Reported in the Journal of the National Cancer Institute: Long Term AGH Study Supports Breast Conserving Surgery for Women With Most Common Type of Non-Invasive Breast Cancer
Combining Radiation and Tamoxifen Therapy to Lumpectomy for DCIS Reduces Risk of Cancer Recurrence
PITTSBURGH, March 14, 2011 /PRNewswire-USNewswire/ — Adding radiation and/or tamoxifen therapy to the treatment plan of women who undergo a lumpectomy for ductal carcinoma in situ (DCIS), the most common form of non-invasive breast cancer, reduces the risk of a dangerous cancer recurrence, according to a study published today in the Journal of the National Cancer Institute by physicians at Allegheny General Hospital (AGH) and the National Surgical Adjuvant Breast and Bowel Project (NSABP).
“Women with DCIS can be reassured that they are not being overtreated when their doctor prescribes radiation therapy in addition to a lumpectomy. A clear benefit is shown in preventing tumor recurrence,” said principal investigator Thomas Julian, MD, Associate Director of the Breast Care Center at AGH, and Associate Director of Medical Affairs for the AGH-based National Surgical Adjuvant Breast and Bowel Project (NSABP). “This study, following a group of women over 15 years, provides invaluable information on the progression of this disease.”
Senior author of the research is Norman Wolmark, MD, Chairman of both the Department of Human Oncology at AGH and the NSABP. Irene Wapnir, MD, Chief of Breast Surgery at the Stanford Cancer Center, is lead author. The study is available online today, with print publication scheduled for Wednesday.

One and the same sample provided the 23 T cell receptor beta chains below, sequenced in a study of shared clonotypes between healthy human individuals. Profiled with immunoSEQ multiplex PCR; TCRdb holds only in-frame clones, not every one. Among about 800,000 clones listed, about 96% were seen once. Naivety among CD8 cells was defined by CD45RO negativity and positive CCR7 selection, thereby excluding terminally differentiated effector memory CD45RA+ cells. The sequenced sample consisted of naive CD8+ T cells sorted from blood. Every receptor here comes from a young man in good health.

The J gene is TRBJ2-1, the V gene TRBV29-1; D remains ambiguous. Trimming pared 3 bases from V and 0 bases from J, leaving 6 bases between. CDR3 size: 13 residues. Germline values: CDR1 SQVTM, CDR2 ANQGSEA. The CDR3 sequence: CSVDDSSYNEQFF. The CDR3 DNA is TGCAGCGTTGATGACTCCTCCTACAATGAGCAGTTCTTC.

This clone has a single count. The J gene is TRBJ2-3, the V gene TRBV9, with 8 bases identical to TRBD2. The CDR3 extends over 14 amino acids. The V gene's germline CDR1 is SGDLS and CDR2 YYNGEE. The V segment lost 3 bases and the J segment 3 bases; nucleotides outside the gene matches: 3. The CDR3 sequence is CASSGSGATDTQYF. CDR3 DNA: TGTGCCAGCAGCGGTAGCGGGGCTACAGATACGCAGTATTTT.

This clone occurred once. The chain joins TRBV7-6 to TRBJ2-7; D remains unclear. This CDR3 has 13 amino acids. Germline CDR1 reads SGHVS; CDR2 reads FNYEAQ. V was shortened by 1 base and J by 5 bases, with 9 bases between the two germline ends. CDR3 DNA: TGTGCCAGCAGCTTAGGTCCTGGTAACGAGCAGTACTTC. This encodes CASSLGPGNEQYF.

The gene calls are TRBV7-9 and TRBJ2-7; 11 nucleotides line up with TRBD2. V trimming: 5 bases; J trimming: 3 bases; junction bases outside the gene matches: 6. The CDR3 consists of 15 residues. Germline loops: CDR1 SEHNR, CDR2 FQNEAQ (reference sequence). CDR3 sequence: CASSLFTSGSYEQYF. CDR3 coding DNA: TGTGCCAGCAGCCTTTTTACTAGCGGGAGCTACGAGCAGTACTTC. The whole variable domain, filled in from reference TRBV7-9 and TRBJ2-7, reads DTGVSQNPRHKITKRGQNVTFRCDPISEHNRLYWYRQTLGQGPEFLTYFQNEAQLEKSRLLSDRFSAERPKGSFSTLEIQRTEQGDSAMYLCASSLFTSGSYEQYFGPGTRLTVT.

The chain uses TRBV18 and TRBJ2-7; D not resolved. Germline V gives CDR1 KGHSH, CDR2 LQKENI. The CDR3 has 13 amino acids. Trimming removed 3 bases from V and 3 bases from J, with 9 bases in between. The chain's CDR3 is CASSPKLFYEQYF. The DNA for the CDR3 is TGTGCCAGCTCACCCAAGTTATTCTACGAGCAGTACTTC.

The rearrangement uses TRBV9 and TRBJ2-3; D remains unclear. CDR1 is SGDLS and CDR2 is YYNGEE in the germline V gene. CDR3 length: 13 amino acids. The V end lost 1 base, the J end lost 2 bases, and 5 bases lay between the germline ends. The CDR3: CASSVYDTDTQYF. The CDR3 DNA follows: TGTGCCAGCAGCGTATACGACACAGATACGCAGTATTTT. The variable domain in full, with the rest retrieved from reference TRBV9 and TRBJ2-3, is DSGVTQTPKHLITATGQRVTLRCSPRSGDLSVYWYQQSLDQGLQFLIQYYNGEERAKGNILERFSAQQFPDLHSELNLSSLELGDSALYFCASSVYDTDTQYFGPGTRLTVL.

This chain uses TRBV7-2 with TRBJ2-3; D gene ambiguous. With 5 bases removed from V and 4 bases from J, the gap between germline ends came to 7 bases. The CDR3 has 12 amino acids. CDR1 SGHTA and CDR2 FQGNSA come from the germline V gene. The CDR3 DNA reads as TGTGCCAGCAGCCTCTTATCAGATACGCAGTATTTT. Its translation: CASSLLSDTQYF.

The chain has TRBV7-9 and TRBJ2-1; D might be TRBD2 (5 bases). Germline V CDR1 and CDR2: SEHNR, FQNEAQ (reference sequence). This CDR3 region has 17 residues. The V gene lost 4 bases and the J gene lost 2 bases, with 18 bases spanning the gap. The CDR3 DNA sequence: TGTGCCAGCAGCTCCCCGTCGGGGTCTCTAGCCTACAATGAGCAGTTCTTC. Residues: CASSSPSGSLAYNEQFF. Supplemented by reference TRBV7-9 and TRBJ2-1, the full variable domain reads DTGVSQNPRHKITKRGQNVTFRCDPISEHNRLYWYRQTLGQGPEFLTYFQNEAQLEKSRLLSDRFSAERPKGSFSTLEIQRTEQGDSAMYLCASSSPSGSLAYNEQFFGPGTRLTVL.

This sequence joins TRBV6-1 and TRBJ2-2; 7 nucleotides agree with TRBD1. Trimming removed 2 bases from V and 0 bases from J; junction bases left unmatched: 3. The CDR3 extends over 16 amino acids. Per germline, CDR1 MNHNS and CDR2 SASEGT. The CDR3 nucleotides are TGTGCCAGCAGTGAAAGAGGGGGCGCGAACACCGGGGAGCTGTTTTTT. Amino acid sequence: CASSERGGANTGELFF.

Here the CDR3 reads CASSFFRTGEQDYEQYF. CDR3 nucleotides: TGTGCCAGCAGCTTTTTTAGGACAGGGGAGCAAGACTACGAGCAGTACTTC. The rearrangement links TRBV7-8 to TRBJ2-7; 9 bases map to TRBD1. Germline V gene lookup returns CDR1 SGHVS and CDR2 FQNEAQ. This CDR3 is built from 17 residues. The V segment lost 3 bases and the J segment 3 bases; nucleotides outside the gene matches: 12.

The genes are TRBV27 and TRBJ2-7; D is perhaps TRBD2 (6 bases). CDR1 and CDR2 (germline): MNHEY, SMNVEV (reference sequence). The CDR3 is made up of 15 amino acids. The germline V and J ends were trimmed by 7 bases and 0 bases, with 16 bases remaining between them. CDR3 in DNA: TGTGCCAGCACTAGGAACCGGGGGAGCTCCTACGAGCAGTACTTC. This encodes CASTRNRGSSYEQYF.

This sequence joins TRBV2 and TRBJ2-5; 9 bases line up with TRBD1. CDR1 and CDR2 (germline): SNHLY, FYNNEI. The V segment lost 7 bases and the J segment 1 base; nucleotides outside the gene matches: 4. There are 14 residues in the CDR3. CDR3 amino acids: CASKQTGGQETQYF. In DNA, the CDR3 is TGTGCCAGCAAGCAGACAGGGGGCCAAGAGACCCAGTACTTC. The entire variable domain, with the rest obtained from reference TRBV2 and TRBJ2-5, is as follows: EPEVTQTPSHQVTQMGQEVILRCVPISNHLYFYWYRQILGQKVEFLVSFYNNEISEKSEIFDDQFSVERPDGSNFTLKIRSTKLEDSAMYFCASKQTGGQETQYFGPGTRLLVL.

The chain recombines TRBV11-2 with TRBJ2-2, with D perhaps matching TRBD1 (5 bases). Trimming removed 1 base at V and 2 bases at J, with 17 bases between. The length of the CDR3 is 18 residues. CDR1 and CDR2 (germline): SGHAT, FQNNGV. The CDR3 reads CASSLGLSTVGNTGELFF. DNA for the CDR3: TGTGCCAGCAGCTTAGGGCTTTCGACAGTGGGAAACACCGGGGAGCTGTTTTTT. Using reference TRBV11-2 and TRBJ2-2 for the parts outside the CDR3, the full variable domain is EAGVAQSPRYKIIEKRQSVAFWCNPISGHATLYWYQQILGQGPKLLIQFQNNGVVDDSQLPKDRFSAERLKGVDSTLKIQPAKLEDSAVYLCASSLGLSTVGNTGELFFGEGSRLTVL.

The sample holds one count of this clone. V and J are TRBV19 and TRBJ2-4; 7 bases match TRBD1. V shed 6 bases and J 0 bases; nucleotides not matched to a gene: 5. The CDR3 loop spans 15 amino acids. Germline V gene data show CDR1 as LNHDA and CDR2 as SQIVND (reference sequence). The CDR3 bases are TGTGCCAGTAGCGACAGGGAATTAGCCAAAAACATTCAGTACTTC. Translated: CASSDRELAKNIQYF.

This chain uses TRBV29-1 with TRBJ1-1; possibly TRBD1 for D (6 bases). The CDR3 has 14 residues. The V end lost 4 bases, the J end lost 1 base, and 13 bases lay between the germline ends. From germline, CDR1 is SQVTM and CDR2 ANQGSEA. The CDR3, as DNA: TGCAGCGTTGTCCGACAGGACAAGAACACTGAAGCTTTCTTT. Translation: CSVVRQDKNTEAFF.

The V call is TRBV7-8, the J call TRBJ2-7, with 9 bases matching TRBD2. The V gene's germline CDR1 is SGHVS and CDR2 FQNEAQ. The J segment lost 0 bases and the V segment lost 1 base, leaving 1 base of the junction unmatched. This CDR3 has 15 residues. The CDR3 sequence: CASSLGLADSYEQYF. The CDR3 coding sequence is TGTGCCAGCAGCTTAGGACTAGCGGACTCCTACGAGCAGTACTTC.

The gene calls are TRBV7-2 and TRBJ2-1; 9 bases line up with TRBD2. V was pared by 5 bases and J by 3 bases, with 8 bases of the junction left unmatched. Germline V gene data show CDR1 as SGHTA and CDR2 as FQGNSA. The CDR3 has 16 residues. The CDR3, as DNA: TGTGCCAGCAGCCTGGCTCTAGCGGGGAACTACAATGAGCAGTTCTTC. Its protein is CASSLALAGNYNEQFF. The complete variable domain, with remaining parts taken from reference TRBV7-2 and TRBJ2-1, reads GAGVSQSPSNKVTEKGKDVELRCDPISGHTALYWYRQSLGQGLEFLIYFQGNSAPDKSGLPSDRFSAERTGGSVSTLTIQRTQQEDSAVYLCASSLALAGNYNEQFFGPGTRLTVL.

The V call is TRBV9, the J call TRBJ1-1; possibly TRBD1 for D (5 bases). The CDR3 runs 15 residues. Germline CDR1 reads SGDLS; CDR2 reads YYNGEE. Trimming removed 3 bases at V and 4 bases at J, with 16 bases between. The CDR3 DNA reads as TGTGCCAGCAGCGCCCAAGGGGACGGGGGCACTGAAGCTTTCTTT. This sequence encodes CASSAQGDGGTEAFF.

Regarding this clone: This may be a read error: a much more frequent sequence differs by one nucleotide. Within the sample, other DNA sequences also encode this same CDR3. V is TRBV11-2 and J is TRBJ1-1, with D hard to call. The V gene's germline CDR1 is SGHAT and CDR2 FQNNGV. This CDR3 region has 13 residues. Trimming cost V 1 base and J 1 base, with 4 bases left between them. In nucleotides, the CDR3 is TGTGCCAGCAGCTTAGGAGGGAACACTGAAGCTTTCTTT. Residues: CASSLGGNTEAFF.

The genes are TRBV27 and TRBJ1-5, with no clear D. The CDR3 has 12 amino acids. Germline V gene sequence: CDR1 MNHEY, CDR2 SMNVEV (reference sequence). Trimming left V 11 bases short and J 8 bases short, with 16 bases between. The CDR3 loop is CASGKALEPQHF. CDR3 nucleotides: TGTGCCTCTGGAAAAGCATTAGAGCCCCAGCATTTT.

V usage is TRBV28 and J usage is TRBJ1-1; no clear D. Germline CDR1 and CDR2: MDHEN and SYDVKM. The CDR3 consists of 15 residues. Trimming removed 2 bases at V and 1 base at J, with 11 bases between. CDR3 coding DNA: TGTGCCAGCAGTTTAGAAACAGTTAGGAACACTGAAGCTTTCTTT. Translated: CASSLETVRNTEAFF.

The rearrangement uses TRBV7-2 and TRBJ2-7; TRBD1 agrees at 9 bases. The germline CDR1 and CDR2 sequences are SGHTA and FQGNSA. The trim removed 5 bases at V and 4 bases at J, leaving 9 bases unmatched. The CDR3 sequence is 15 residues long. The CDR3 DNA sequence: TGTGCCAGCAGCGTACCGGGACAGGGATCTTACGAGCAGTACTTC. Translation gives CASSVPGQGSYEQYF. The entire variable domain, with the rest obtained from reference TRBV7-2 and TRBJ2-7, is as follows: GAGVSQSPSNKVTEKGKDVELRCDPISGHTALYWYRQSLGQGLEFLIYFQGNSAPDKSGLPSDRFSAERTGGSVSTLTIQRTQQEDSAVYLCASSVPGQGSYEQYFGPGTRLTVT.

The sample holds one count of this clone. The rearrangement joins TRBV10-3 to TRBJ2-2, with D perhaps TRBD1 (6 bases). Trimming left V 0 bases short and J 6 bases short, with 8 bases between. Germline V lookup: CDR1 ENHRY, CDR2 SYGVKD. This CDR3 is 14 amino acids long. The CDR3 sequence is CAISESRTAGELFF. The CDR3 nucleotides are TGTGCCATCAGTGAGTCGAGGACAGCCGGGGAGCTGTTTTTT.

The prevalence of DCIS has increased dramatically over the past two decades, largely as a result of detection by the increased use of mammography, and it now accounts for about 25 percent of all new breast cancers. In DCIS, abnormal cells grow and multiply within a milk duct, and should be treated before it becomes invasive.
Earlier results from the NSABP trials showed similar DCIS survival rates for women who underwent breast-conserving surgery as opposed to a mastectomy. However, concerns persisted on the risk of Invasive Ipsilateral Breast Tumor Recurrence (I-IBTR), a common type of recurrence that increases the risk of death, and on the use of additional therapies.
The researchers followed, for an average 13.5 to 17 years, women with DCIS who had participated in two previous NSABP trials. The incidence of I-IBTR was reduced by 52 percent in patients who underwent a lumpectomy plus radiation, compared to women who underwent a lumpectomy only. Adding tamoxifen to the mix for women with estrogen receptor positive DCIS reduced the risk of I-IBTR by 32 percent compared to women receiving a lumpectomy and radiation therapy only.
Over 15 years, the incidence of I-IBTR was 19.4 percent for lumpectomy only, 8.9 percent for lumpectomy plus radiation, 8.5 percent for lumpectomy, radiation and tamoxifen and 10 percent for lumpectomy, radiation and a placebo.
“I-IBTR increases the risk of a breast cancer-related death, but the good news is that use of radiation therapy and tamoxifen (in estrogen receptor positive DCIS) reduce that risk for women with DCIS and the overall long-term prognosis is excellent for women who undergo breast-conserving surgery,” Dr. Julian said.
SOURCE Allegheny General Hospital